Narrator: This is Science Today. Due to climate change, the Arctic landscape is undergoing a period of rapid transformation. Permafrost covers much of the terrain, and alterations to its pattern of seasonal thaws and freezes are of great concern to scientists. Now, a team of researchers is working to provide a coherent picture of why these changes are happening and what it means for the future. Geologist Susan Hubbard of the Lawrence Berkeley National Laboratory says the 10-year project, called the Next Generation Ecosystem Experiment is looking at a variety of things.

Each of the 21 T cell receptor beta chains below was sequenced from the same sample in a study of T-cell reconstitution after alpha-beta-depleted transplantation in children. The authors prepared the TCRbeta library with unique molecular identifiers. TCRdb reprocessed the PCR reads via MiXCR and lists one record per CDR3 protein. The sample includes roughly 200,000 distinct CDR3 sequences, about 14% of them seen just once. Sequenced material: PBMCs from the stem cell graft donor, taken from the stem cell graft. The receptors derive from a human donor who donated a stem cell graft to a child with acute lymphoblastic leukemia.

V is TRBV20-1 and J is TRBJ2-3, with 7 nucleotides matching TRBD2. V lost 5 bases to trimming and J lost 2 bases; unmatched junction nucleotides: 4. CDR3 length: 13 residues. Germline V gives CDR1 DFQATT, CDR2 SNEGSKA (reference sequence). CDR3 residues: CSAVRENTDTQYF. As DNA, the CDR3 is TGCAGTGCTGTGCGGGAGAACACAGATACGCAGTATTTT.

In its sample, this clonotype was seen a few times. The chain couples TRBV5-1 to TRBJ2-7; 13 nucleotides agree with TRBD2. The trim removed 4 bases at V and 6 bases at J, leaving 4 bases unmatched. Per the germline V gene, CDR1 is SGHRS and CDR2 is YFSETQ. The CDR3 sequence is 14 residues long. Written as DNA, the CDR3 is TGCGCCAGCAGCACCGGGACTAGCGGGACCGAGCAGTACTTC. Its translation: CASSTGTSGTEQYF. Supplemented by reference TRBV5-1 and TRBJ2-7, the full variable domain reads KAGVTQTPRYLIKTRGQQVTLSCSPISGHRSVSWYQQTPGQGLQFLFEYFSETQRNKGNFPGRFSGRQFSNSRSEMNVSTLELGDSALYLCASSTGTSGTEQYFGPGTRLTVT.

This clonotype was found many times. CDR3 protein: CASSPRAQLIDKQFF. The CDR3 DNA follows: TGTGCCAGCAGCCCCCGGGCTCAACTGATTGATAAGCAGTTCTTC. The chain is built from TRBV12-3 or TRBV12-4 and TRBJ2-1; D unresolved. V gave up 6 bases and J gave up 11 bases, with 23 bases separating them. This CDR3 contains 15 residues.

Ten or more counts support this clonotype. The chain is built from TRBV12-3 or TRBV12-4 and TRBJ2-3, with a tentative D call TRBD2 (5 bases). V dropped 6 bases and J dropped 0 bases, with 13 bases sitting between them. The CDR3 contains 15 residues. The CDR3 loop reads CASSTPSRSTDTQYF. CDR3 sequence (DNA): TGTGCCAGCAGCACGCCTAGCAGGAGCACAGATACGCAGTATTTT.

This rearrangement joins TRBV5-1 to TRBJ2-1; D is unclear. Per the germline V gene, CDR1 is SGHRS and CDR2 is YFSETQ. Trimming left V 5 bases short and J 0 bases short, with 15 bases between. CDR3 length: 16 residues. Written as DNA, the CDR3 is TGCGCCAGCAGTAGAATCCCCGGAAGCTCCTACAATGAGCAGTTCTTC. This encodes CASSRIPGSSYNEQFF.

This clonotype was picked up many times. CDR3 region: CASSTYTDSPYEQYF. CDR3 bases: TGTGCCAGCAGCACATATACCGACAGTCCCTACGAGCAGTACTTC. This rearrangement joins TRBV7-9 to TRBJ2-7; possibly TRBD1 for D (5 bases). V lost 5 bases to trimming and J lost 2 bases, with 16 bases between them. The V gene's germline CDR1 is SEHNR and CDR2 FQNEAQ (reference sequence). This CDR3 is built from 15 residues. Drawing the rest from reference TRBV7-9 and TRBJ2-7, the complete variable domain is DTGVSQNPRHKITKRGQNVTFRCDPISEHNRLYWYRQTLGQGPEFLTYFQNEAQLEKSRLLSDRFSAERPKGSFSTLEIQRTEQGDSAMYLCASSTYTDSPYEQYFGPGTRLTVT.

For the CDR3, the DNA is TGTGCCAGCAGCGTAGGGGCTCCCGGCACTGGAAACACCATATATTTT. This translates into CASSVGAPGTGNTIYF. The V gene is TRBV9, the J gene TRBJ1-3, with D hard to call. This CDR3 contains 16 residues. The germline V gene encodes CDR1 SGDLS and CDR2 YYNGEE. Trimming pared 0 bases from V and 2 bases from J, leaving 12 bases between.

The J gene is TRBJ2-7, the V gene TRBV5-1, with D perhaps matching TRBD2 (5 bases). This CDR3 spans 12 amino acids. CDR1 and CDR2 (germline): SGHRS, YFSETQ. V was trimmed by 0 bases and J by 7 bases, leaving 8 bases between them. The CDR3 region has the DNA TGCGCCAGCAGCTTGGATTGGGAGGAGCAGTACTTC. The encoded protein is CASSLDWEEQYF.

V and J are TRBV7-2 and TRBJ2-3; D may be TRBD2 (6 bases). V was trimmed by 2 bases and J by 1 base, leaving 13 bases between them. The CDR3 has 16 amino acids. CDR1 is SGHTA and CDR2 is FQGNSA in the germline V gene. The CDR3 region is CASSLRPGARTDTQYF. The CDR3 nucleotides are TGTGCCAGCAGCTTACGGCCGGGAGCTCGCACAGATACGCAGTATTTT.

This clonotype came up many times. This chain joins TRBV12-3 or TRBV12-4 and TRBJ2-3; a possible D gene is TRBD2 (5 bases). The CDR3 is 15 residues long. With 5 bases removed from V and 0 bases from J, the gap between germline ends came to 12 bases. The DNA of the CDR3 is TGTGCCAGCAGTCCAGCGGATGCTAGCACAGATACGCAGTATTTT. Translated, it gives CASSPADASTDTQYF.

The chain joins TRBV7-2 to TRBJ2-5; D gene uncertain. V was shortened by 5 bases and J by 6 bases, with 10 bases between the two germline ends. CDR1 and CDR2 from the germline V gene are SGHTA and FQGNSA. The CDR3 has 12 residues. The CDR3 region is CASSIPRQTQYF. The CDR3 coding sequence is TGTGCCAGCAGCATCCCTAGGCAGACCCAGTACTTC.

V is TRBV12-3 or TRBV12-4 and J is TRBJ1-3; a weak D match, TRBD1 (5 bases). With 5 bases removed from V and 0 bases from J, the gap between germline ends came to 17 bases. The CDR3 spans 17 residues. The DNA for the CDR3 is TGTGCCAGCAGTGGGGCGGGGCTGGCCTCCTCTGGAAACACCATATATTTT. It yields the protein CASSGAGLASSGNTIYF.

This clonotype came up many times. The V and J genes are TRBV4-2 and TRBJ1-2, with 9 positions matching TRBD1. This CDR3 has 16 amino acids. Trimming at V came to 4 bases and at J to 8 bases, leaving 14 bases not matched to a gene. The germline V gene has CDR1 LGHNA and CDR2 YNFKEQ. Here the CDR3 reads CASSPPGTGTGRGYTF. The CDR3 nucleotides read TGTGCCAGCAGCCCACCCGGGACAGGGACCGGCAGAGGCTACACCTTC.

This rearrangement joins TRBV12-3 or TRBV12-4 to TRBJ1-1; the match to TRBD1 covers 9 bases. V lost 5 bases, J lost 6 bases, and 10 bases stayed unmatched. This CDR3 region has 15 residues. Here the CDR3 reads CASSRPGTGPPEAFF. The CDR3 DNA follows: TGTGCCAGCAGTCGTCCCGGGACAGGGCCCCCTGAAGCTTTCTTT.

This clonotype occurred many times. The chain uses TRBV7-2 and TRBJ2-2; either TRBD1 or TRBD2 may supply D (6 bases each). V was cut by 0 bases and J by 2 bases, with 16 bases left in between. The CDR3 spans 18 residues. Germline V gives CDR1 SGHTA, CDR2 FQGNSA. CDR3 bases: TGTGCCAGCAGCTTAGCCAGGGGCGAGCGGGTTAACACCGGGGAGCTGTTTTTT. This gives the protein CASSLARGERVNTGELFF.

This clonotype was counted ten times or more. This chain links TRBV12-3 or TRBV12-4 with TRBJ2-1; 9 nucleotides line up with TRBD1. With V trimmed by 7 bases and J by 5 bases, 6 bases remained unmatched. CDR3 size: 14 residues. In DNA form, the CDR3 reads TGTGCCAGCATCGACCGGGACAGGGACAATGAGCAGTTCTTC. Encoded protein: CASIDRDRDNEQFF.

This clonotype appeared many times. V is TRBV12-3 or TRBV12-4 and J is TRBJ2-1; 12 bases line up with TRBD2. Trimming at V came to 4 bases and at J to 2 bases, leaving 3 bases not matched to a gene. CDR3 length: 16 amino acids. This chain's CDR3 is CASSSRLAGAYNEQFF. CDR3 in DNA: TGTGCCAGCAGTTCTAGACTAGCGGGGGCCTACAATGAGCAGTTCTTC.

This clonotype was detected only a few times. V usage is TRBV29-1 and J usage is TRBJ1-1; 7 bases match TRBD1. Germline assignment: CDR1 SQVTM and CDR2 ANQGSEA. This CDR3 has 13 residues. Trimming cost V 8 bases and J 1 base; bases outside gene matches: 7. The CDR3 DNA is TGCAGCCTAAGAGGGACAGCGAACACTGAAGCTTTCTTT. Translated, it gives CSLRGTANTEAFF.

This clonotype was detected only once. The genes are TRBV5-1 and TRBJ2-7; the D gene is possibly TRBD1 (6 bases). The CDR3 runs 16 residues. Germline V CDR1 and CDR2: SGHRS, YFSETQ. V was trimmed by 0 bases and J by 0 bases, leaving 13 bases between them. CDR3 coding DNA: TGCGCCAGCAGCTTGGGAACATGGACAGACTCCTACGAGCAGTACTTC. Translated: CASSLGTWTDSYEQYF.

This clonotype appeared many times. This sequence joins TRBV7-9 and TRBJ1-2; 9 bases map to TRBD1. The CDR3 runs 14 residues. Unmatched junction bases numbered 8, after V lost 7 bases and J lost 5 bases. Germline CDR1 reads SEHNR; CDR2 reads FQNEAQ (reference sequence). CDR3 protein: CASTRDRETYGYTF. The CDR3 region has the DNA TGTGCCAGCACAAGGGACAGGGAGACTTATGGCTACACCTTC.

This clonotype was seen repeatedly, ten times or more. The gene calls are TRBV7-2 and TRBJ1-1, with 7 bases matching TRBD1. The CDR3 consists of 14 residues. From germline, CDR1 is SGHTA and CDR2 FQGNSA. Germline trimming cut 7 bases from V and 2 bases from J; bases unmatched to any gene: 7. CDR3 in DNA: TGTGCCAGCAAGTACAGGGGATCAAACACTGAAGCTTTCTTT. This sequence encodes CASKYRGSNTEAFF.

Hubbard: The hydrology, the biogeochemistry, vegetation dynamics, soil microbial ecology, the geomorphology and its interconnectedness and then the scale aspect.
Narrator: The large, multidisciplinary team project will also look at processes from the molecular all the way up to the global scale.
Hubbard: So it's really trying to cover this whole range of things that we think are important not only for understanding this system but predicting how that system's going to change with warming.
Narrator: For Science Today, I'm Larissa Branin.